I've spent some free time at work setting up a basic SharePoint 2010 Server in order to test the functionality of OSISoft's PI Web Parts .
This is my first experience with SharePoint and PI Web Parts, and I'm not very impressed up to now.
Here are my thoughts:
SharePoint is terribly slow
Sharepoint is unbelievably slow. Granted, I have a small VM, but I'm using the default configuration, no bells and whistles. Usability suffers from extreme sluggishness, and I wouldn't want to design pages in SharePoint full-time as my objective in life is to keep a shred of sanity. When I use Web 2.0 apps, I expect Web 2.0 speed. Not cgi-bin-like responsiveness.
Web Parts rely on SVG (and, soon, MS Silverlight)
The "interesting" graphical Web Parts rely on SVG to generate graphics, like the PI Trend Web Part pictured above. Using SVG is not a problem per se, as it is a lightweight format which gives very usable results -- the trend graphics are live, and you can hover over parts of the graphic to get more info dynamically.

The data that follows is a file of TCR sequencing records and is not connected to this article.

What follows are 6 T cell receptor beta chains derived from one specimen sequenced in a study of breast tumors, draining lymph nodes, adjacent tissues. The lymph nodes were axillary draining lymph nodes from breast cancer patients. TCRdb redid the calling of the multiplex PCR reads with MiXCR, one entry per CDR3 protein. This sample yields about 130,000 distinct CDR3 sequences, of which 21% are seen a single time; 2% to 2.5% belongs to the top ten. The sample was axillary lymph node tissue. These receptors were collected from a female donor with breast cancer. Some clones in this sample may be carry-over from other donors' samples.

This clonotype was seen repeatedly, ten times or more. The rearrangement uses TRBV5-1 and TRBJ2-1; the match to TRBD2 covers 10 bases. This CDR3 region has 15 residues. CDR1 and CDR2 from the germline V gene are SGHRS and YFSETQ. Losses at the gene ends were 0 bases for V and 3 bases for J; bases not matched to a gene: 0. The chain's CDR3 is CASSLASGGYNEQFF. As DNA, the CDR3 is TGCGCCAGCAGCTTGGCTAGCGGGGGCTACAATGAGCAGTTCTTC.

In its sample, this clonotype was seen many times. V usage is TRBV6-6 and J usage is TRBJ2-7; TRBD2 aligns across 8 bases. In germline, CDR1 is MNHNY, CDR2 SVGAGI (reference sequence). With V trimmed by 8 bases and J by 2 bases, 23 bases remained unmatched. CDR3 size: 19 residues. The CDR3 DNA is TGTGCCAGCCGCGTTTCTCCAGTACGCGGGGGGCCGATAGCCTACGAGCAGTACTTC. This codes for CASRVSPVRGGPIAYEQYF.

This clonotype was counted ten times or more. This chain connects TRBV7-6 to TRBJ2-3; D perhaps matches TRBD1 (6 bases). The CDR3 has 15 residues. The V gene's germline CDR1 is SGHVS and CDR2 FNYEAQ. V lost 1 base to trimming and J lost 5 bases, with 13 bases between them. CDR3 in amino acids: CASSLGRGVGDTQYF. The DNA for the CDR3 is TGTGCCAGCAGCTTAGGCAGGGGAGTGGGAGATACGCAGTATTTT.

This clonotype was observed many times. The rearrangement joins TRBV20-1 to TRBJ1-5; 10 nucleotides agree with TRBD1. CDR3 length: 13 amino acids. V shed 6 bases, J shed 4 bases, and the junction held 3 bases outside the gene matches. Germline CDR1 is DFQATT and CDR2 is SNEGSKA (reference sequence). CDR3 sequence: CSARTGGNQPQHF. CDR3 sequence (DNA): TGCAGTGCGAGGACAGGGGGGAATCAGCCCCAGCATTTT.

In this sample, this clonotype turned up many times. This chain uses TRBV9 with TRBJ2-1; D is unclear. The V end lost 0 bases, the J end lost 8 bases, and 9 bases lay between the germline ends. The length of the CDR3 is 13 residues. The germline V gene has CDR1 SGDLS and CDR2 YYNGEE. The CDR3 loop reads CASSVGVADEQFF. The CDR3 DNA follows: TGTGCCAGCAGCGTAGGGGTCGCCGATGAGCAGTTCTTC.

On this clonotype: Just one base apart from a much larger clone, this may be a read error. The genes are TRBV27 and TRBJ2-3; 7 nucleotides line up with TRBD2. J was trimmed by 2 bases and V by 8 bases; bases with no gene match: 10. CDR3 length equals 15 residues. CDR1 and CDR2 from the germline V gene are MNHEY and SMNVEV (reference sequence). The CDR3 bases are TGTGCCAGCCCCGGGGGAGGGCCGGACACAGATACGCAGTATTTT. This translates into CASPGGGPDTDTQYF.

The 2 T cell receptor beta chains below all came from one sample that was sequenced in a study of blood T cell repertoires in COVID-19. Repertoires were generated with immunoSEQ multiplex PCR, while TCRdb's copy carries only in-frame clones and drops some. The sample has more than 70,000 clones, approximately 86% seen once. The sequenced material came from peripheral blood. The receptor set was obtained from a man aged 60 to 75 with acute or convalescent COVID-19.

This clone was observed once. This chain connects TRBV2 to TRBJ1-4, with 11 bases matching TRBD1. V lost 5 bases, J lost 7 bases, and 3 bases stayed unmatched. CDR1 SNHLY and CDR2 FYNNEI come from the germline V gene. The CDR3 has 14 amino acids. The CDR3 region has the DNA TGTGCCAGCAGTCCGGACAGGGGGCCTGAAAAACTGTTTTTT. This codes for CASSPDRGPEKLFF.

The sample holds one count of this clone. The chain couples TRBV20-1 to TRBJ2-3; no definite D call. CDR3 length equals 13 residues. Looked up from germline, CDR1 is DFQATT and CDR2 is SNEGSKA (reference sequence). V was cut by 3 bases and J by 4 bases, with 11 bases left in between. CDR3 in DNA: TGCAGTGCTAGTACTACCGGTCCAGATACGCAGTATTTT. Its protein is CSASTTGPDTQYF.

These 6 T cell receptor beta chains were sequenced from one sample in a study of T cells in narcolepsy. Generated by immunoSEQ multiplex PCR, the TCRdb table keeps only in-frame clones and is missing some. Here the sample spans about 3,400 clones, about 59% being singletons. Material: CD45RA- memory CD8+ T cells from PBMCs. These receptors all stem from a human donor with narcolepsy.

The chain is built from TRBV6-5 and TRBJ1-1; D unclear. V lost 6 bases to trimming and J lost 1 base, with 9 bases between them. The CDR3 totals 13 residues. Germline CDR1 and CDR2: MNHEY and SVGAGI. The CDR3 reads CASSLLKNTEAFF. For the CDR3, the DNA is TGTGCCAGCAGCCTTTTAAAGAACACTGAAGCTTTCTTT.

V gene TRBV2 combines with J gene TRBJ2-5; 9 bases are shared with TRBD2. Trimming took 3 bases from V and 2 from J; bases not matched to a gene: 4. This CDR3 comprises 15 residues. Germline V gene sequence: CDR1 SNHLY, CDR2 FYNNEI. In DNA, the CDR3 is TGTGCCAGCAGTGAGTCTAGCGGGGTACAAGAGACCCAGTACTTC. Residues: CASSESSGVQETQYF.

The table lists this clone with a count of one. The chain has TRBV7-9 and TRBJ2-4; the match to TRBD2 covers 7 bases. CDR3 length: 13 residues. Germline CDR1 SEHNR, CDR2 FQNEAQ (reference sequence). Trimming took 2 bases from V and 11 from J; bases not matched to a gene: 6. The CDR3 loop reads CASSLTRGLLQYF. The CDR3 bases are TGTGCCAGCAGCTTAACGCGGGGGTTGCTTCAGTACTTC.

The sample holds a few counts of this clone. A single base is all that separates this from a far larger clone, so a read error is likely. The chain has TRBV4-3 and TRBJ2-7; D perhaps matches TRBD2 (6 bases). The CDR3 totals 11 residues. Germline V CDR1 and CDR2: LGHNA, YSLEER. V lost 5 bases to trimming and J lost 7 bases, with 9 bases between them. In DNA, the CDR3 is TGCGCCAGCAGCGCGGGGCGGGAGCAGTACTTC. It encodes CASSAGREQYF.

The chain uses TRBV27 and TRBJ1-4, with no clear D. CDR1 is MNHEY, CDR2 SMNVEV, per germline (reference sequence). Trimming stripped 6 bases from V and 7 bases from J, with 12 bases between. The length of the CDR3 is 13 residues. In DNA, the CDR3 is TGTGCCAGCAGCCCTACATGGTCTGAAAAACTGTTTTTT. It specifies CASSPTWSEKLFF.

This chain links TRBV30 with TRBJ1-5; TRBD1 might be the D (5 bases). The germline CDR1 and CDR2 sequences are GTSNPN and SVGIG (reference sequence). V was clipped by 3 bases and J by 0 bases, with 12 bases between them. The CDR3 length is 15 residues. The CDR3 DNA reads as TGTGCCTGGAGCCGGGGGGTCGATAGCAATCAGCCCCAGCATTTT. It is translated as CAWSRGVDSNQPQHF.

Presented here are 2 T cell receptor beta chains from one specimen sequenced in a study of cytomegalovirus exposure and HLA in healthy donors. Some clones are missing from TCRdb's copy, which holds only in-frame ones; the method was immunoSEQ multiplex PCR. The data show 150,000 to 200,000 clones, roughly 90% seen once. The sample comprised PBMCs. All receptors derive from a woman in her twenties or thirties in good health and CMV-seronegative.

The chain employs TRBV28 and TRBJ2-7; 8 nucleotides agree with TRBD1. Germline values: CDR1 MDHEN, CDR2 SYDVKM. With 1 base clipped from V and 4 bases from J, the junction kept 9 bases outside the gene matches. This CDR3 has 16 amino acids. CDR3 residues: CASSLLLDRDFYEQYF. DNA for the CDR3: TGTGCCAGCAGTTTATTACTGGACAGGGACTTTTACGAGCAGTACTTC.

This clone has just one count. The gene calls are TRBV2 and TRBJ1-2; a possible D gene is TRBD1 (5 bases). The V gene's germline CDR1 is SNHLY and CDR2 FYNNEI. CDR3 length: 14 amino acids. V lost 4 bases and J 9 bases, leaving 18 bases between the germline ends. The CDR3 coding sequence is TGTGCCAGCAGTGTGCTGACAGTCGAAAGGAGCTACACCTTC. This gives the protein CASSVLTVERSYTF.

However, Internet Explorer is notorious for not supporting SVG natively. Furthermore, there is no alternative to configure these web parts to make static image files... so if you have a locked-down desktop with IE8 (or, even worse, IE6) and have no SVG viewer, you're fucked. The only solution consists of installing an old viewer from Adobe that has not been updated since 2005, and has been unsupported since 2009. Unacceptable in an enterprise environment. Calling the Man to install such a viewer on my laptop would result in the Man saying "no" and laughing his way back to the bank.
What further exacerbates me is OSISoft's commitment to migrate to Silverlight in the future. Deploying Silverlight will be another complex task in a locked-down enterprise environment. Of course, Microsoft already knows how to deal with this: I think they can't bundle Sliverlight with Windows 7 due to antitrust issues, but they will find a way to attach it into the next version of MS Office. So when the Man will decide it's time to upgrade the desktops from Office 1981 to Office 2030, we might get Silverlight as a bonus and be able to see some PI Web Parts. Woo!
In a world where many intranet sites are hardwired to IE6, and nobody wants to risk updating anyone to IE8 (let alone IE9), SVG and Silverlight are critical points that need to be taken care of.